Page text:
After Herzog: The B-Movies of the 1980s
Special attention is given to “Schizoid” (1980), as there are interviews with both director David Paulsen and actress Flo Lawrence. Matthew Edwards makes the case that Kinski’s behavior grew worse in the 1980s, particularly the way he treated women. Whether it was worse or not, both Paulsen and Lawrence confirm that he was far more handsy on the set of “Schizoid” than he should have been.
An interview with production designer William DeSeta regarding “The Soldier” (1982) offers something of an apology for Kinski. DeSeta opines, “The film business is full of nutcases… you’re ass deep in them.” He does acknowledge that Kinski attacked producer Boyce Harman’s girlfriend in a limo, but seems to more or less laugh it off.
Benjamin van Loon looks at Kinski’s roles in “Creature” (1985), “Android” (1982) and “Timestalkers” (1987). Interestingly, he compares these role choices with the philosophy of Friedrich Nietzsche (whose work I studied front to back in college). Personally, I think van Loon is relying on a very superficial reading and greatly misunderstands Nietzsche’s idea of “genius” and the “explosive material” of great men. (His reference is a “Nietzsche reader”, meaning the passages were taken out of their wider context.) While Nietzsche was often writing of art, and therefore an actor would be within his focus, putting Kinski up as a genius in the Nietzschean sense is quite a stretch. By sheer coincidence, van Loon does happen to find a line where Kinski says, “What we do for love is beyond good and evil.” This is most likely a reference to Nietzsche’s “Beyond Good and Evil” (another greatly misunderstood book).
Actor Barry Hickey speaks about his time on “Revenge of the Stolen Stars” (1986) and how Kinski spent his nights trying to break into the hotel room of Joycelyne Lew, an actress and makeup artist. Hickey had to stay in Lew’s room in order to fight him off. Unfortunately, we don’t hear this story from Lew’s point of view, but it gives you an idea just how far Kinski was willing to go. (With almost every set having similar stories, it’s a shock that he wasn’t killed or arrested at some point.)
“Crawlspace” (1986) is a notorious film for horror fans, and is the focus of Tonya Howe’s essay. She tries to identify a “Kinski swerve”, but never really defines it very well or explains why “Crawlspace” is the film where he swerved. Despite this fundamental flaw of the essay, she goes to great lengths explaining the film’s background, and how essential Kinski really was to the picture. He did his own costuming, for example, and when he signed on the character was radically shifted from a Vietnam veteran to a remnant of Nazi Germany (something much closer to home). Even the name — Karl Gunther — is not far from his real name.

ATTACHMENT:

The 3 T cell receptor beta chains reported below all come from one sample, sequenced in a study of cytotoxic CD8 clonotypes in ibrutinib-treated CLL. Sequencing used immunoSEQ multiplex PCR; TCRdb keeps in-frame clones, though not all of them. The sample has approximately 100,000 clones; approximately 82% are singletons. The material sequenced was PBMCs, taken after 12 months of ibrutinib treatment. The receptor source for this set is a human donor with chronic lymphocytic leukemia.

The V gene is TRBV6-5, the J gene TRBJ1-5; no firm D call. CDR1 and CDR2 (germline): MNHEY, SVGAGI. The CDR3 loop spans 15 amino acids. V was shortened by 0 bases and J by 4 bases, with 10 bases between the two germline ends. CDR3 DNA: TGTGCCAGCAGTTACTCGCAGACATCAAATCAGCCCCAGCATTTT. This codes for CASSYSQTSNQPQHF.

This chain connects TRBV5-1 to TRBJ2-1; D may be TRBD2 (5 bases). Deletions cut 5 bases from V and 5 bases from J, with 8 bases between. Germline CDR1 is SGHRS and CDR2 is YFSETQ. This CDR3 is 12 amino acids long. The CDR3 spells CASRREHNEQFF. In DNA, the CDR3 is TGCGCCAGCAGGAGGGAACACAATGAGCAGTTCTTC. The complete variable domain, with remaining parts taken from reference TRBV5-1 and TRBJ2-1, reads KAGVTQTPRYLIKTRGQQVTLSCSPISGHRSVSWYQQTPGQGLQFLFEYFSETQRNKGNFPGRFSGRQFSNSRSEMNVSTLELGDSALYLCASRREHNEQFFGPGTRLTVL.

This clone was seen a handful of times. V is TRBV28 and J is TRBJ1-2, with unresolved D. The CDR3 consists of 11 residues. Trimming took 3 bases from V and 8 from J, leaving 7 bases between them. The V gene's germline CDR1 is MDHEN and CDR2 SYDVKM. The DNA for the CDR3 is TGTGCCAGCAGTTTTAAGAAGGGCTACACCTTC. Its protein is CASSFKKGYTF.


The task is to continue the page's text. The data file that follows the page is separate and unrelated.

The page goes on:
The Final Film: Paganini (1989)
Matthew Edwards, the book’s editor, takes it upon himself to write the final essay… and he chose as his subject, appropriately enough, Kinski’s final film: “Paganini” (1989). Edwards starts with a grand summary: “Kinski, an actor famed for being mad, volatile, seething, sleazy, hateful, yet at the same time, an extraordinary genius, brings all this baggage into his final film, making it a truly unique cinematic experience.”
Kinski had wanted to make a Paganini film for decades, and saw himself as the reincarnation of the great musician — both the good and bad aspects. There is no better end to Kinski’s career than the passion project he always wanted, and his only time in the director’s chair. This is not to say it is his best film — far from it — but it is nice to know he was able to achieve his dream. Edwards’ essay suggests there were many hurdles to overcome, some brought on by Kinski himself — rejecting Cannon Films’ offers if they couldn’t give him creative freedom, for example.
Edwards, to his credit, is critical of the film despite being an admirer. He honestly remarks, “While the film had the makings of a masterpiece, the completed work instead succumbs to that of a cinematic oddity that, despite its highpoints, remains a grand failure.” He recognizes that either through Kinski’s own devices, or someone’s awful editing, the film ended up a plotless mess with gratuitous sex scenes. Edwards wisely points out that a film can be sexual without being exploitation — he cites “In the Realm of the Senses” (1976). But Kinski’s film never reaches that level of art. (And, personally, I disagree with the majority on “Senses” and think the film would have been improved by omitting the explicit sex. But that’s just me.)
Long story short, Matthew Edwards has written and compiled an excellent book. On the surface, it is a thorough analysis of Klaus Kinski, the man and the actor. But beyond that, it covers every aspect of film over the last fifty years — from the western, to horror, to arthouse… and even insight into David Lean’s “Dr. Zhivago”. Any serious student of film is bound to learn something here.
To order a copy of “Klaus Kinski, Beast of Cinema”, you can go to your local book store or Amazon, or you can order from the publisher directly. McFarland can be found at www.mcfarlandpub.com or you can reach the order line at (800)253-2187.